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Ecotoxicology

, 20:1984 | Cite as

Mercury in breeding saltmarsh sparrows (Ammodramus caudacutus caudacutus)

  • Oksana P. Lane
  • Kathleen M. O’Brien
  • David C. Evers
  • Thomas P. Hodgman
  • Andrew Major
  • Nancy Pau
  • Mark J. Ducey
  • Robert Taylor
  • Deborah Perry
Article

Abstract

Environmental mercury exposure of birds through atmospheric deposition and watershed point-source contamination is an issue of increasing concern globally. The saltmarsh sparrow (Ammodramus caudacutus) is of high conservation concern throughout its range and the potential threat of mercury exposure adds to other anthropogenic stressors, including sea level rise. To assess methylmercury exposure we sampled blood of the northern nominal subspecies of saltmarsh sparrows (A. c. caudacutus) nesting in 21 tidal marshes throughout most of the species’ breeding range. Blood of tree swallows (Tachycineta bicolor) was sampled concurrently at three of these sites to provide a comparison with a well-studied songbird that is a model species in ecotoxicology. Arithmetic means (±1 SD) ranged from 0.24 ± 0.06 μg g−1 wet weight (ww) in Connecticut to 1.80 ± 0.14 μg g−1 ww in Massachusetts, differing significantly among sites. Comparison to tree swallows indicates that mercury exposure is significantly higher in saltmarsh sparrows, making them a more appropriate bioindicator for assessing risk to methylmercury toxicity in tidal marsh ecosystems.

Keywords

Saltmarsh sparrow Tree swallow Methylmercury New England Long Island 

Notes

Acknowledgments

Funding for this project was provided by US Fish and Wildlife Service, Maine Department of Inland Fisheries and Wildlife and Maine Department of Environmental Protection. We are grateful to the staff of Rachel Carson and Parker River NWRs for their logistical support and help in the field. We thank Greg Shriver for his expert technical advice. Thanks to Steve Mierzykowski for help in the field and with the project. We thank the following individuals for their help and support: Sam Edmonds from Biodiversity Research Institute, Jen Walsh at the University of New Hampshire for field assistance; Sara Williams at Stewart B. McKinney NWR and Suzanne Paton at Ninigret NWR; the staff of Wertheim NWR, Mike Farina and the staff of the Marine Nature Study Area in Hempstead, Long Island and numerous interns from all the refuges for their enthusiastic assistance in the field, Carina Gjerdrum and Chris Elphick from University of CT for providing sparrow blood from Hammock River site in CT; and all the volunteers who came out to help catch birds, especially Frank Dehler for his many hours of assistance and valuable help.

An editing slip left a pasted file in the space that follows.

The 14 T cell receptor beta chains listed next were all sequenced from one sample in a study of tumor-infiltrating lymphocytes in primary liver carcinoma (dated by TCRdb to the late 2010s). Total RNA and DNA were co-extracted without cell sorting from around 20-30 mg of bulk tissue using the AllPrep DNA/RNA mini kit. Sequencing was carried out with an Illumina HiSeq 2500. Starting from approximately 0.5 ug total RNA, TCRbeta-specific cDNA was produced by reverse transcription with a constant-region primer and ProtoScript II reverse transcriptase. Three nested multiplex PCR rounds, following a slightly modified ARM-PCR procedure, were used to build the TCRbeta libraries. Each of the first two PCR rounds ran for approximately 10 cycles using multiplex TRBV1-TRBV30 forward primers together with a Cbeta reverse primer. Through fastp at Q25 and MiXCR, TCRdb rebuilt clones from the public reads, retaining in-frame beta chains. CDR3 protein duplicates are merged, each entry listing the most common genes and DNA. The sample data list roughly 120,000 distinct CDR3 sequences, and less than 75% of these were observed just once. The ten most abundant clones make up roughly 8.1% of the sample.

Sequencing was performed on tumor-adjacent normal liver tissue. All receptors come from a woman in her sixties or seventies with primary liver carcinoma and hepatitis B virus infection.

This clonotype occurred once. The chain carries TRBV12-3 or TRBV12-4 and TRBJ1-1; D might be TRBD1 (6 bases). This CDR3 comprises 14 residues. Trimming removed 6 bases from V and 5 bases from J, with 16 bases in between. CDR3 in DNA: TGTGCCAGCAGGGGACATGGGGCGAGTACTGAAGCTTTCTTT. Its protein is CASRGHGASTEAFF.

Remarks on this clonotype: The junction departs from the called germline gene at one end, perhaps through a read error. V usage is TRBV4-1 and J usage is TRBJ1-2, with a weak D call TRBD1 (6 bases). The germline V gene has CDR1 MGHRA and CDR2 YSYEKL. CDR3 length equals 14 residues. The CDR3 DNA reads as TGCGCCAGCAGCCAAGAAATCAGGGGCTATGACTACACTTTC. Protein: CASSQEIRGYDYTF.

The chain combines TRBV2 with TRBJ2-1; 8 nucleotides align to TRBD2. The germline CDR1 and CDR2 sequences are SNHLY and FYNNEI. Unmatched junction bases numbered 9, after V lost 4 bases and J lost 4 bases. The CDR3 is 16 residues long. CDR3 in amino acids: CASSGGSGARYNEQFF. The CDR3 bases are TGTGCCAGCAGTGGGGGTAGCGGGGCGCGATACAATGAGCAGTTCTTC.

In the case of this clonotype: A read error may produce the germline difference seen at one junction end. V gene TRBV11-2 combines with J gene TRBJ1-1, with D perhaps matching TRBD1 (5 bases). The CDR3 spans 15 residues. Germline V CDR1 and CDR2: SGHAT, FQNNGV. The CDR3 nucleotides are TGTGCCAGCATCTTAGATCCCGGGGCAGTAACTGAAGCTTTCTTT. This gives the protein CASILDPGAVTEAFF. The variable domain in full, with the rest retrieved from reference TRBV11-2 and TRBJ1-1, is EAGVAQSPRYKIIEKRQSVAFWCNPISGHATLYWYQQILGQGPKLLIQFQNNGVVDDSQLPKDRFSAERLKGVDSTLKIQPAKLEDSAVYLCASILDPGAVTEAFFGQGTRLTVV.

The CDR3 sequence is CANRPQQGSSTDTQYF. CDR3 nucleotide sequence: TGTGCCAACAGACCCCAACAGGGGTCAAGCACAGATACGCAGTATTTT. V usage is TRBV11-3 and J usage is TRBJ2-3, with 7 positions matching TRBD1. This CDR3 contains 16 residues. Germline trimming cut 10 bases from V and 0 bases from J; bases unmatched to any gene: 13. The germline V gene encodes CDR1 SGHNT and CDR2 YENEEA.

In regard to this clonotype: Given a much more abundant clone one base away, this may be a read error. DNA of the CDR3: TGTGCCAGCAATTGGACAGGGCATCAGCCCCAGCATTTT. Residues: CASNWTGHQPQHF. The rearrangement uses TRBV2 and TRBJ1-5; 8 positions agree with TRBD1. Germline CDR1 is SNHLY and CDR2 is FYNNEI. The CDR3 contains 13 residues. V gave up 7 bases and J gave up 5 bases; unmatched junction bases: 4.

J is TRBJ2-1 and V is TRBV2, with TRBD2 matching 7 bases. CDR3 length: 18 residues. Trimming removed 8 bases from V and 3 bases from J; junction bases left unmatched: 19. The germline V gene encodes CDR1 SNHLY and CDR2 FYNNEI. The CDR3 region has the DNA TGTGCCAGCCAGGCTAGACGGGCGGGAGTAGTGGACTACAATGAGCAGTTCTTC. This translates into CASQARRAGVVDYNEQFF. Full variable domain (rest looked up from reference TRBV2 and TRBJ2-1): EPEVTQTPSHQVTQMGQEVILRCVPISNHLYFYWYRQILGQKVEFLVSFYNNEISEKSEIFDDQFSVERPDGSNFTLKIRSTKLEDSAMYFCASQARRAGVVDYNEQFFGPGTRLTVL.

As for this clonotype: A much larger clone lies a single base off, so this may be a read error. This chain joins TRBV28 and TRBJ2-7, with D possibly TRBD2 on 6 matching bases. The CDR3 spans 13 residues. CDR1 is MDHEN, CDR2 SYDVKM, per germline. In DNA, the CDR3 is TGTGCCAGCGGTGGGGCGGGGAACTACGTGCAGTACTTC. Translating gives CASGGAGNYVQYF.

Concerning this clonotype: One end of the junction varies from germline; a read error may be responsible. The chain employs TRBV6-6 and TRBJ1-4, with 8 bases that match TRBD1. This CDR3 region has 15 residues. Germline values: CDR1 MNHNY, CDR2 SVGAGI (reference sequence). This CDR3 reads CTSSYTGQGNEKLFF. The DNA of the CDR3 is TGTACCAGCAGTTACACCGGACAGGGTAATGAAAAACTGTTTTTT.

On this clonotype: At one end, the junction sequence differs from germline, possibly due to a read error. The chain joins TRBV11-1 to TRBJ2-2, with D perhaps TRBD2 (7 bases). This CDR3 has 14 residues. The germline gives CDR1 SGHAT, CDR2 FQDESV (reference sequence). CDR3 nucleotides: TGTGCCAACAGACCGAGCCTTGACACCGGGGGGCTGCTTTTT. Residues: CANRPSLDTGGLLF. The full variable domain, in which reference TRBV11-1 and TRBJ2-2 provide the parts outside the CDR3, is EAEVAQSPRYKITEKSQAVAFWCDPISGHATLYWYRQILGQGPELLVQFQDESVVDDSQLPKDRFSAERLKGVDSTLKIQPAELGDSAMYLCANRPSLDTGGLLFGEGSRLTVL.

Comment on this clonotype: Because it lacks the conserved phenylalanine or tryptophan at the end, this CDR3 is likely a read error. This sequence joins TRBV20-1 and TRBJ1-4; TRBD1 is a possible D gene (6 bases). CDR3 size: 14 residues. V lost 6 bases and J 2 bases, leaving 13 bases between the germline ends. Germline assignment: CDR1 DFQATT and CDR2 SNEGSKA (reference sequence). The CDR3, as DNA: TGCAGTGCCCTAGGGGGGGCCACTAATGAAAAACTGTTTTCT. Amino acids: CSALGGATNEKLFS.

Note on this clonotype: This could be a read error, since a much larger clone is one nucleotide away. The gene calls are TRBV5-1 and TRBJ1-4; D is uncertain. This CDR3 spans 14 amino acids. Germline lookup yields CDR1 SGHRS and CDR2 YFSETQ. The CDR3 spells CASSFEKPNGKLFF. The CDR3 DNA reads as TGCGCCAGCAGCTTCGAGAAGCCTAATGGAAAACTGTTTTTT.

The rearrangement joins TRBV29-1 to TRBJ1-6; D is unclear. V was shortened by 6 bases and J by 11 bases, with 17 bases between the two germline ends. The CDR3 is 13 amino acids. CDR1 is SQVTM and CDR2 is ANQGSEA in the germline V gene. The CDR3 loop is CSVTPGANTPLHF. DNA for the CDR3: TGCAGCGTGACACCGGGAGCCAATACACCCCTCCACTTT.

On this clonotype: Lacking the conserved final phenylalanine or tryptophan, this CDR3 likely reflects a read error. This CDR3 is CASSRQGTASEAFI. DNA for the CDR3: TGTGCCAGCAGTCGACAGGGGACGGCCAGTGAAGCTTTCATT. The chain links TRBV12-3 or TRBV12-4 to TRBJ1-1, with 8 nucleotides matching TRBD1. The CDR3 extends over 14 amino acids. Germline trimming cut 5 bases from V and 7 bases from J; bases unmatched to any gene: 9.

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Copyright information

© Springer Science+Business Media, LLC 2011

Authors and Affiliations

  • Oksana P. Lane
    • 1
  • Kathleen M. O’Brien
    • 2
  • David C. Evers
    • 1
  • Thomas P. Hodgman
    • 3
  • Andrew Major
    • 4
  • Nancy Pau
    • 5
  • Mark J. Ducey
    • 6
  • Robert Taylor
    • 7
  • Deborah Perry
    • 7
  1. 1.BioDiversity Research InstituteGorhamUSA
  2. 2.US Fish and Wildlife Service, Rachel Carson NWRWellsUSA
  3. 3.Maine Department of Inland Fisheries and WildlifeBangorUSA
  4. 4.US Fish and Wildlife ServiceConcordUSA
  5. 5.US Fish and Wildlife Service, Parker River NWRNewburyportUSA
  6. 6.Department of Natural Resources and the EnvironmentUniversity of New HampshireDurhamUSA
  7. 7.Department of Veterinary Anatomy and Public HealthTrace Element Research LabCollege StationUSA

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